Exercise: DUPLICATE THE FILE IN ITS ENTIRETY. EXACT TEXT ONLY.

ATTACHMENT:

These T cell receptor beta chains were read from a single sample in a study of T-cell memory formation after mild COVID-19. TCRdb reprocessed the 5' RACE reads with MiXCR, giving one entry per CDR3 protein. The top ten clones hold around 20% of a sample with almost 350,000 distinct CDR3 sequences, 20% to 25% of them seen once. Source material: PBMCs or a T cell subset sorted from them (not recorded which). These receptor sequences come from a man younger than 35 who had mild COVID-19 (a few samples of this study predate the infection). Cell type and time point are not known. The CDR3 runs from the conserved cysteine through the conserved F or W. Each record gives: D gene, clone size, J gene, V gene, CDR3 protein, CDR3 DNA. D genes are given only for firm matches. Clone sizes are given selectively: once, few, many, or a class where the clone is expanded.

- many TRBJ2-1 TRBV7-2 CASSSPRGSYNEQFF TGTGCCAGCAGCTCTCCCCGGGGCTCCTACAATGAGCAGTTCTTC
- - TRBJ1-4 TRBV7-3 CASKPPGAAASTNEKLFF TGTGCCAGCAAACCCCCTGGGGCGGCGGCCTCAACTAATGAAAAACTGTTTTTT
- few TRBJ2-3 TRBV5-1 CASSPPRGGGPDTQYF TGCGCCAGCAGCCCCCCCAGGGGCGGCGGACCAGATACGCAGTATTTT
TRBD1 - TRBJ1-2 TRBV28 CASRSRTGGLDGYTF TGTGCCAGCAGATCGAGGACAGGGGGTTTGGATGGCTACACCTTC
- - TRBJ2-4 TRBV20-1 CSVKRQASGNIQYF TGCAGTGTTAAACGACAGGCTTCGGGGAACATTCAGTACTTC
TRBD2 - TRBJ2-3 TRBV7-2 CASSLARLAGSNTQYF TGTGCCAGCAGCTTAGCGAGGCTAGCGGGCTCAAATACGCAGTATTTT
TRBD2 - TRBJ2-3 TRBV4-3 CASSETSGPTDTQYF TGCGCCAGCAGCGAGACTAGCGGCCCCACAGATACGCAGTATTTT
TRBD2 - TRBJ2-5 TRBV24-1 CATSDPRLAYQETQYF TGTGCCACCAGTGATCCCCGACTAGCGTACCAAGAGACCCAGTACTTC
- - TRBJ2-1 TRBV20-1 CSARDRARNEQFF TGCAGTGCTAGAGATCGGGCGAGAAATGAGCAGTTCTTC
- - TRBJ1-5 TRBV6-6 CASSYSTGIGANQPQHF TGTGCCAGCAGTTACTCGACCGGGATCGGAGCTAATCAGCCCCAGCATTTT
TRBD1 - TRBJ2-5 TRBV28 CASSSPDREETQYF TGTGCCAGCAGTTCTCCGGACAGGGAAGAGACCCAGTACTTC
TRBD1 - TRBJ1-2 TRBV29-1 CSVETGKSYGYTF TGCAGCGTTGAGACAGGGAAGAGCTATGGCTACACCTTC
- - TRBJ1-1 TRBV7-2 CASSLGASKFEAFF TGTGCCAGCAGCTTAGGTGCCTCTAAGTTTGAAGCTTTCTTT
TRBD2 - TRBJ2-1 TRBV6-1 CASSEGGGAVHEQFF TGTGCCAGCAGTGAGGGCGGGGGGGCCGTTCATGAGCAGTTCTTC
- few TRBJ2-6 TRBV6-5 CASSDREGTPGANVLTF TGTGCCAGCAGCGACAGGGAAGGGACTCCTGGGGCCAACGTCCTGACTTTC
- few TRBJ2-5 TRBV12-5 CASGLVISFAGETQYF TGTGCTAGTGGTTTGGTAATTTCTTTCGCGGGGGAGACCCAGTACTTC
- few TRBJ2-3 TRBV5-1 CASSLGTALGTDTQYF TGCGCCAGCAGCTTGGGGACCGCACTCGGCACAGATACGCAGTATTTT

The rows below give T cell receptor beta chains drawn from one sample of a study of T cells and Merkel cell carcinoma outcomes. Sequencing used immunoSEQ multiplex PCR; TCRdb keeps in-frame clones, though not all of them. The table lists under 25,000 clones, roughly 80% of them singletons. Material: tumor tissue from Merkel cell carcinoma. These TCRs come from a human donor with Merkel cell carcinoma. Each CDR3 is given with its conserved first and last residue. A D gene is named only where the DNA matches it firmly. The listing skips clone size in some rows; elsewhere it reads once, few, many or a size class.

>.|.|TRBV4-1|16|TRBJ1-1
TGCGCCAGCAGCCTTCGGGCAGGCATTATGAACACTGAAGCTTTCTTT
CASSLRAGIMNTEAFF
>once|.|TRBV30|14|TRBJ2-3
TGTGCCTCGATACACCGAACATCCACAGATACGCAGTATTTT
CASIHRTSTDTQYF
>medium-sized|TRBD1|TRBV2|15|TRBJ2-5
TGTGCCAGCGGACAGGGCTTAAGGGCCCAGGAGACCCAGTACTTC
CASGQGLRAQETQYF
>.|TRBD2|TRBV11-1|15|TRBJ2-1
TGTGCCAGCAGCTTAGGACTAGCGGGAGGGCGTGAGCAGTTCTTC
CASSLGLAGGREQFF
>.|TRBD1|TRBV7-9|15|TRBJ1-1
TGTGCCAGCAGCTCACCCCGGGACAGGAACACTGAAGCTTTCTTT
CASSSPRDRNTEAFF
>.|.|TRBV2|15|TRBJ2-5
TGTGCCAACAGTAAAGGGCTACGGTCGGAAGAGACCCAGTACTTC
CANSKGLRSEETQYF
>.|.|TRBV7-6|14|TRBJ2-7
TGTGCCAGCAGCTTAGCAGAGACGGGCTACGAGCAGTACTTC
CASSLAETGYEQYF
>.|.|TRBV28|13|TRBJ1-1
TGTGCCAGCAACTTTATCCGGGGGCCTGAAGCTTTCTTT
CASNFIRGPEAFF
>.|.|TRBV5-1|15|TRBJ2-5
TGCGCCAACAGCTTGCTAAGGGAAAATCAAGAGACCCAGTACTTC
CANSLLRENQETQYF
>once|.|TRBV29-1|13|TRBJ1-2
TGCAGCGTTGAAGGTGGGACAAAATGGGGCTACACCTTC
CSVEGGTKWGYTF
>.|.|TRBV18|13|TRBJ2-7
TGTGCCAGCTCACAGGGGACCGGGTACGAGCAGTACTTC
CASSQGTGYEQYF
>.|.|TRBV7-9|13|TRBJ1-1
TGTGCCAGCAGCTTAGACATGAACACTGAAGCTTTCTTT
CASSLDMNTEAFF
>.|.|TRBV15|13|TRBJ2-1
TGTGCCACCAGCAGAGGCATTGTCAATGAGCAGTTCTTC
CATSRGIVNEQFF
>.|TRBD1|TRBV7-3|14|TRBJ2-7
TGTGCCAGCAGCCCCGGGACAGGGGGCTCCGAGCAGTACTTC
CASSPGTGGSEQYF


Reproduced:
These T cell receptor beta chains were read from a single sample in a study of T-cell memory formation after mild COVID-19. TCRdb reprocessed the 5' RACE reads with MiXCR, giving one entry per CDR3 protein. The top ten clones hold around 20% of a sample with almost 350,000 distinct CDR3 sequences, 20% to 25% of them seen once. Source material: PBMCs or a T cell subset sorted from them (not recorded which). These receptor sequences come from a man younger than 35 who had mild COVID-19 (a few samples of this study predate the infection). Cell type and time point are not known. The CDR3 runs from the conserved cysteine through the conserved F or W. Each record gives: D gene, clone size, J gene, V gene, CDR3 protein, CDR3 DNA. D genes are given only for firm matches. Clone sizes are given selectively: once, few, many, or a class where the clone is expanded.

- many TRBJ2-1 TRBV7-2 CASSSPRGSYNEQFF TGTGCCAGCAGCTCTCCCCGGGGCTCCTACAATGAGCAGTTCTTC
- - TRBJ1-4 TRBV7-3 CASKPPGAAASTNEKLFF TGTGCCAGCAAACCCCCTGGGGCGGCGGCCTCAACTAATGAAAAACTGTTTTTT
- few TRBJ2-3 TRBV5-1 CASSPPRGGGPDTQYF TGCGCCAGCAGCCCCCCCAGGGGCGGCGGACCAGATACGCAGTATTTT
TRBD1 - TRBJ1-2 TRBV28 CASRSRTGGLDGYTF TGTGCCAGCAGATCGAGGACAGGGGGTTTGGATGGCTACACCTTC
- - TRBJ2-4 TRBV20-1 CSVKRQASGNIQYF TGCAGTGTTAAACGACAGGCTTCGGGGAACATTCAGTACTTC
TRBD2 - TRBJ2-3 TRBV7-2 CASSLARLAGSNTQYF TGTGCCAGCAGCTTAGCGAGGCTAGCGGGCTCAAATACGCAGTATTTT
TRBD2 - TRBJ2-3 TRBV4-3 CASSETSGPTDTQYF TGCGCCAGCAGCGAGACTAGCGGCCCCACAGATACGCAGTATTTT
TRBD2 - TRBJ2-5 TRBV24-1 CATSDPRLAYQETQYF TGTGCCACCAGTGATCCCCGACTAGCGTACCAAGAGACCCAGTACTTC
- - TRBJ2-1 TRBV20-1 CSARDRARNEQFF TGCAGTGCTAGAGATCGGGCGAGAAATGAGCAGTTCTTC
- - TRBJ1-5 TRBV6-6 CASSYSTGIGANQPQHF TGTGCCAGCAGTTACTCGACCGGGATCGGAGCTAATCAGCCCCAGCATTTT
TRBD1 - TRBJ2-5 TRBV28 CASSSPDREETQYF TGTGCCAGCAGTTCTCCGGACAGGGAAGAGACCCAGTACTTC
TRBD1 - TRBJ1-2 TRBV29-1 CSVETGKSYGYTF TGCAGCGTTGAGACAGGGAAGAGCTATGGCTACACCTTC
- - TRBJ1-1 TRBV7-2 CASSLGASKFEAFF TGTGCCAGCAGCTTAGGTGCCTCTAAGTTTGAAGCTTTCTTT
TRBD2 - TRBJ2-1 TRBV6-1 CASSEGGGAVHEQFF TGTGCCAGCAGTGAGGGCGGGGGGGCCGTTCATGAGCAGTTCTTC
- few TRBJ2-6 TRBV6-5 CASSDREGTPGANVLTF TGTGCCAGCAGCGACAGGGAAGGGACTCCTGGGGCCAACGTCCTGACTTTC
- few TRBJ2-5 TRBV12-5 CASGLVISFAGETQYF TGTGCTAGTGGTTTGGTAATTTCTTTCGCGGGGGAGACCCAGTACTTC
- few TRBJ2-3 TRBV5-1 CASSLGTALGTDTQYF TGCGCCAGCAGCTTGGGGACCGCACTCGGCACAGATACGCAGTATTTT

The rows below give T cell receptor beta chains drawn from one sample of a study of T cells and Merkel cell carcinoma outcomes. Sequencing used immunoSEQ multiplex PCR; TCRdb keeps in-frame clones, though not all of them. The table lists under 25,000 clones, roughly 80% of them singletons. Material: tumor tissue from Merkel cell carcinoma. These TCRs come from a human donor with Merkel cell carcinoma. Each CDR3 is given with its conserved first and last residue. A D gene is named only where the DNA matches it firmly. The listing skips clone size in some rows; elsewhere it reads once, few, many or a size class.

>.|.|TRBV4-1|16|TRBJ1-1
TGCGCCAGCAGCCTTCGGGCAGGCATTATGAACACTGAAGCTTTCTTT
CASSLRAGIMNTEAFF
>once|.|TRBV30|14|TRBJ2-3
TGTGCCTCGATACACCGAACATCCACAGATACGCAGTATTTT
CASIHRTSTDTQYF
>medium-sized|TRBD1|TRBV2|15|TRBJ2-5
TGTGCCAGCGGACAGGGCTTAAGGGCCCAGGAGACCCAGTACTTC
CASGQGLRAQETQYF
>.|TRBD2|TRBV11-1|15|TRBJ2-1
TGTGCCAGCAGCTTAGGACTAGCGGGAGGGCGTGAGCAGTTCTTC
CASSLGLAGGREQFF
>.|TRBD1|TRBV7-9|15|TRBJ1-1
TGTGCCAGCAGCTCACCCCGGGACAGGAACACTGAAGCTTTCTTT
CASSSPRDRNTEAFF
>.|.|TRBV2|15|TRBJ2-5
TGTGCCAACAGTAAAGGGCTACGGTCGGAAGAGACCCAGTACTTC
CANSKGLRSEETQYF
>.|.|TRBV7-6|14|TRBJ2-7
TGTGCCAGCAGCTTAGCAGAGACGGGCTACGAGCAGTACTTC
CASSLAETGYEQYF
>.|.|TRBV28|13|TRBJ1-1
TGTGCCAGCAACTTTATCCGGGGGCCTGAAGCTTTCTTT
CASNFIRGPEAFF
>.|.|TRBV5-1|15|TRBJ2-5
TGCGCCAACAGCTTGCTAAGGGAAAATCAAGAGACCCAGTACTTC
CANSLLRENQETQYF
>once|.|TRBV29-1|13|TRBJ1-2
TGCAGCGTTGAAGGTGGGACAAAATGGGGCTACACCTTC
CSVEGGTKWGYTF
>.|.|TRBV18|13|TRBJ2-7
TGTGCCAGCTCACAGGGGACCGGGTACGAGCAGTACTTC
CASSQGTGYEQYF
>.|.|TRBV7-9|13|TRBJ1-1
TGTGCCAGCAGCTTAGACATGAACACTGAAGCTTTCTTT
CASSLDMNTEAFF
>.|.|TRBV15|13|TRBJ2-1
TGTGCCACCAGCAGAGGCATTGTCAATGAGCAGTTCTTC
CATSRGIVNEQFF
>.|TRBD1|TRBV7-3|14|TRBJ2-7
TGTGCCAGCAGCCCCGGGACAGGGGGCTCCGAGCAGTACTTC
CASSPGTGGSEQYF